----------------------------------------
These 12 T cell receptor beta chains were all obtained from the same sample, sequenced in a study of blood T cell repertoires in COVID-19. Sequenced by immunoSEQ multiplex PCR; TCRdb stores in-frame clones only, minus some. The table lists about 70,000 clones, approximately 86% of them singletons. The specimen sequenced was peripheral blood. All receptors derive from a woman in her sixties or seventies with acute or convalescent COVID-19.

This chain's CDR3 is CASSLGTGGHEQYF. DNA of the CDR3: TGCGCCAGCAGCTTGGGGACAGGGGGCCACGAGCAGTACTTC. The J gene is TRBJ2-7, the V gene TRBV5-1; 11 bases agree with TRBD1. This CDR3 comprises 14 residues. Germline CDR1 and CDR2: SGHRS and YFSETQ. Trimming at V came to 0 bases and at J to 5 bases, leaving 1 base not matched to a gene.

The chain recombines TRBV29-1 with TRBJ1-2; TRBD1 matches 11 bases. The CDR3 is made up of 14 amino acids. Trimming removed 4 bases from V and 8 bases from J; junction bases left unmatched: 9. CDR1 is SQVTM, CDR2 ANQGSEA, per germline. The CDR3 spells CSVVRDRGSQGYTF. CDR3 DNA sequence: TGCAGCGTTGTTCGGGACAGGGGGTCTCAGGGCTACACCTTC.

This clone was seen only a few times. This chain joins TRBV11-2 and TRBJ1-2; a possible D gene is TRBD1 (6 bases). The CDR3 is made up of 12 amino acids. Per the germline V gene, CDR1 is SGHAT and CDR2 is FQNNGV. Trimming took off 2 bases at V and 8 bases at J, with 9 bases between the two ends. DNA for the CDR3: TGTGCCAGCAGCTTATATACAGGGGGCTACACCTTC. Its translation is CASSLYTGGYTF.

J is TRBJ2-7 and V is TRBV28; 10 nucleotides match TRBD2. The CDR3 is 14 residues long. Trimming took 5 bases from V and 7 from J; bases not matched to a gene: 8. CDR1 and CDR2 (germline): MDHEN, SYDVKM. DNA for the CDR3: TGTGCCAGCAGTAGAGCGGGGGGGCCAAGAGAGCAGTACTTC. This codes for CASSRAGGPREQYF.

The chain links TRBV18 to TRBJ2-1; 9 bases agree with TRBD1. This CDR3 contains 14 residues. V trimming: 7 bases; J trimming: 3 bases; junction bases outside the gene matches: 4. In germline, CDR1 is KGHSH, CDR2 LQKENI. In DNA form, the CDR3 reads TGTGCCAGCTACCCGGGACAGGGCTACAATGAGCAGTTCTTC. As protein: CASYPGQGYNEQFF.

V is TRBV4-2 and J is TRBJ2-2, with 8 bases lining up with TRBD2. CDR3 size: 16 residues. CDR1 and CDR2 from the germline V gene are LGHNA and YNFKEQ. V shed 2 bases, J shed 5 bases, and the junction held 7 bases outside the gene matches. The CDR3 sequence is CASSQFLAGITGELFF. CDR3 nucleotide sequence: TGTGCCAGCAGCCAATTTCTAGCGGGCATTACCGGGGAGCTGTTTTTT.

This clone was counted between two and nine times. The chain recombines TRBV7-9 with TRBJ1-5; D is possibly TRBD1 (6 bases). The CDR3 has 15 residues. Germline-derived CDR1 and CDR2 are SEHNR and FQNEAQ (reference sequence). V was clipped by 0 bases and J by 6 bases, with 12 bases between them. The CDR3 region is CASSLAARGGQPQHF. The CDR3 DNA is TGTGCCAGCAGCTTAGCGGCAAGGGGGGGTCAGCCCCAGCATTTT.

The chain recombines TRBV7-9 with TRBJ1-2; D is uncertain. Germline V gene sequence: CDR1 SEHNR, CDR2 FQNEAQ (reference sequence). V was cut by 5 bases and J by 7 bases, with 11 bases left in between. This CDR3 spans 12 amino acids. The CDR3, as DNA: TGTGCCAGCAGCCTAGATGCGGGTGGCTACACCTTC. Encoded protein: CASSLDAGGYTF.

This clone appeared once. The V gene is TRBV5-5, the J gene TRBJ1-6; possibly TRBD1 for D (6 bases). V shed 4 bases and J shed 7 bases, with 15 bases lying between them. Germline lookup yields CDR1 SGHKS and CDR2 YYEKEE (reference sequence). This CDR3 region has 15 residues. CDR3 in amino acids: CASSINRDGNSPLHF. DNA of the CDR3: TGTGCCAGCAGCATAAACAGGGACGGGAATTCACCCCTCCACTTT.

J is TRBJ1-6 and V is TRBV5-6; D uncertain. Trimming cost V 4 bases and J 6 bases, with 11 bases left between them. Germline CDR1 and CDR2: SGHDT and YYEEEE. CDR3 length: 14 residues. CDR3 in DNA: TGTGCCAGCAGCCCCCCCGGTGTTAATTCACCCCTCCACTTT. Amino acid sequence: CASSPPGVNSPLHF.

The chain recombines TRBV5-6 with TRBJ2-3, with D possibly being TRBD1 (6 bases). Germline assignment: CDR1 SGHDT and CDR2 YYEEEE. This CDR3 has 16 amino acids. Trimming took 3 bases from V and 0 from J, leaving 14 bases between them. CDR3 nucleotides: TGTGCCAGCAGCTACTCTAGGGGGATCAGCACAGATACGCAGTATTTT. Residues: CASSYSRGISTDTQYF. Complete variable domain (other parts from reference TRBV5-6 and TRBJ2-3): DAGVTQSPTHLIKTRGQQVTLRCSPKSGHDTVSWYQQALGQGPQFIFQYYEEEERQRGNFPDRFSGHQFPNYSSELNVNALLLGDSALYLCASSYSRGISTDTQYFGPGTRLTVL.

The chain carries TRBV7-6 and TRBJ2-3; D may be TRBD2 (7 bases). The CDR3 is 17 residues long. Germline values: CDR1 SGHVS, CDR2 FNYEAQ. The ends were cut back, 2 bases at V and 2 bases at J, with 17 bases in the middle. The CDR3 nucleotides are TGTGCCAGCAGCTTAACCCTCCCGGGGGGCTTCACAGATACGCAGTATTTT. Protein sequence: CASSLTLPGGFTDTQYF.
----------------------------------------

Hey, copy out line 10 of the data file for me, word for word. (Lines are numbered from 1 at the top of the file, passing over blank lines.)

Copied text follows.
This clone appeared once. The V gene is TRBV5-5, the J gene TRBJ1-6; possibly TRBD1 for D (6 bases). V shed 4 bases and J shed 7 bases, with 15 bases lying between them. Germline lookup yields CDR1 SGHKS and CDR2 YYEKEE (reference sequence). This CDR3 region has 15 residues. CDR3 in amino acids: CASSINRDGNSPLHF. DNA of the CDR3: TGTGCCAGCAGCATAAACAGGGACGGGAATTCACCCCTCCACTTT.